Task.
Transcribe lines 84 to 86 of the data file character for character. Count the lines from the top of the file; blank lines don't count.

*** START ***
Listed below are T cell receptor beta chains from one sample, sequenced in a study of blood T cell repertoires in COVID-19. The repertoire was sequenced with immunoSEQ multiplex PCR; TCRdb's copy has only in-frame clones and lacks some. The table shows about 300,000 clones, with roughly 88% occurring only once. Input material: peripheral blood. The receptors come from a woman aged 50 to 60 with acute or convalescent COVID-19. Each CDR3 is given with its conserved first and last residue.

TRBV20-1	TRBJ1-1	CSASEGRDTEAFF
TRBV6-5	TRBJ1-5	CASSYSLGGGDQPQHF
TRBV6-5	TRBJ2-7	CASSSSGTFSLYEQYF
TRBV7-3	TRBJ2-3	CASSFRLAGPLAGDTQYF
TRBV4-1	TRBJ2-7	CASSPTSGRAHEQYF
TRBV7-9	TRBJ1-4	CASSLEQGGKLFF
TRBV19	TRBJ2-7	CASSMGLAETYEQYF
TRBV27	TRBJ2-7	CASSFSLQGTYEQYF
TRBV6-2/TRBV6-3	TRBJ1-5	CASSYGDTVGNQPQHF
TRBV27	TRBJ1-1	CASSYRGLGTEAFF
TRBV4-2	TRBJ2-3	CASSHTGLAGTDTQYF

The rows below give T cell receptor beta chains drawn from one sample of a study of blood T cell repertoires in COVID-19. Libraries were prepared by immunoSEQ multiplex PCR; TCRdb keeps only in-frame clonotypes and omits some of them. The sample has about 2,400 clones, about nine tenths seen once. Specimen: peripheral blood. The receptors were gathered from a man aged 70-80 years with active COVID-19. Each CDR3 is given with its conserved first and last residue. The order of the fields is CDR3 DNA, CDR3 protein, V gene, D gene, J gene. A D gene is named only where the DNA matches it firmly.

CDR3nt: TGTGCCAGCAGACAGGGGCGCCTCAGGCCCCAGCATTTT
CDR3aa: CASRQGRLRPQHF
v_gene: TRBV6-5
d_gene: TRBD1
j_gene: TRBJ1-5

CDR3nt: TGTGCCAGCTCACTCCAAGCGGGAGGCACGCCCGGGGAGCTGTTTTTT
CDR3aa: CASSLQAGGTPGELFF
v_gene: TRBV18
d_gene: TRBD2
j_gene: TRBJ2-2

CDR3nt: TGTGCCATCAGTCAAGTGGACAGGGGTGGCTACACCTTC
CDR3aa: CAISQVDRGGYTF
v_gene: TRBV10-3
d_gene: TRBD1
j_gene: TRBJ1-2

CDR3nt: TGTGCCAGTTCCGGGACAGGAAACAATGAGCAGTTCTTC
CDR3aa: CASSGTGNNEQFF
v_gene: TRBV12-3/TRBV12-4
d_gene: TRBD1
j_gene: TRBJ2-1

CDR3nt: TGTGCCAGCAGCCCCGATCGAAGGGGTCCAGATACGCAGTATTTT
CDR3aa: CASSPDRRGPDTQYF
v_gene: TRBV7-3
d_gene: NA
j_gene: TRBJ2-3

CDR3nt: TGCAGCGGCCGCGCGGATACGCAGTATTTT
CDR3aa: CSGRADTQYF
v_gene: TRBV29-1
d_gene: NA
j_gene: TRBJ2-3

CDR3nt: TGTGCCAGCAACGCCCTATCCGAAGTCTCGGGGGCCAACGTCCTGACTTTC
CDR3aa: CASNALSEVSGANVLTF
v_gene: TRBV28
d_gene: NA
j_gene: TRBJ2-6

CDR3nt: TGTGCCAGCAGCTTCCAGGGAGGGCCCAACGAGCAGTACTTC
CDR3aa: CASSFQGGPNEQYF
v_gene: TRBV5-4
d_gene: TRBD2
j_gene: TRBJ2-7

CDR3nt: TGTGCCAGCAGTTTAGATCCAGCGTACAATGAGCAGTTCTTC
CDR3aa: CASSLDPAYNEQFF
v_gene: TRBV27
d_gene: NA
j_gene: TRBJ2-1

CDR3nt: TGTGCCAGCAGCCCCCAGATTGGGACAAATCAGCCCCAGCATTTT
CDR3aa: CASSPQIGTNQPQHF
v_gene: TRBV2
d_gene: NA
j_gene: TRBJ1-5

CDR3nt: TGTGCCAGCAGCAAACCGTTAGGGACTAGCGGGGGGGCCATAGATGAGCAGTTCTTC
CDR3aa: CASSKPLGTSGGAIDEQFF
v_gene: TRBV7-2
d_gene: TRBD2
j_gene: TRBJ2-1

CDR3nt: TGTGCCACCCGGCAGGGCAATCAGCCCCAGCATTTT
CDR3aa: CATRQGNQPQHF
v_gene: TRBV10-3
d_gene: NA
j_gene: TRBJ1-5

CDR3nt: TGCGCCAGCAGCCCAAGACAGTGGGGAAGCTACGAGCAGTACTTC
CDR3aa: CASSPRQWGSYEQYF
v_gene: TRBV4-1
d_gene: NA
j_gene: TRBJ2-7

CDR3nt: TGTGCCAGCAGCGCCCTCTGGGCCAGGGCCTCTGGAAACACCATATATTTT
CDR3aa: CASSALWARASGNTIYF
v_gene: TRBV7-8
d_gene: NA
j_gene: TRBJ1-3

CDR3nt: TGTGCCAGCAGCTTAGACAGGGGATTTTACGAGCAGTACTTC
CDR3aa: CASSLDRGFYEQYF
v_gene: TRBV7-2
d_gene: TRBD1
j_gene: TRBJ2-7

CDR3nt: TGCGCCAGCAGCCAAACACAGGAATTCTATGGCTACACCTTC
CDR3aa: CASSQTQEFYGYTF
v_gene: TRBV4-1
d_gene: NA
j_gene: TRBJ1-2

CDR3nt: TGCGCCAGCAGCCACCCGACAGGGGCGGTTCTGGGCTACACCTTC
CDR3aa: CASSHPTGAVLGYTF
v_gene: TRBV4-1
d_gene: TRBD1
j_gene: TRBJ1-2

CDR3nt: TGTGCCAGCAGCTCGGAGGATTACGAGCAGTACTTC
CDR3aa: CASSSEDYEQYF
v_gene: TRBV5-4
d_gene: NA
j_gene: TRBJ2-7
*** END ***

CDR3nt: TGTGCCAGCAGCTTAGACAGGGGATTTTACGAGCAGTACTTC
CDR3aa: CASSLDRGFYEQYF
v_gene: TRBV7-2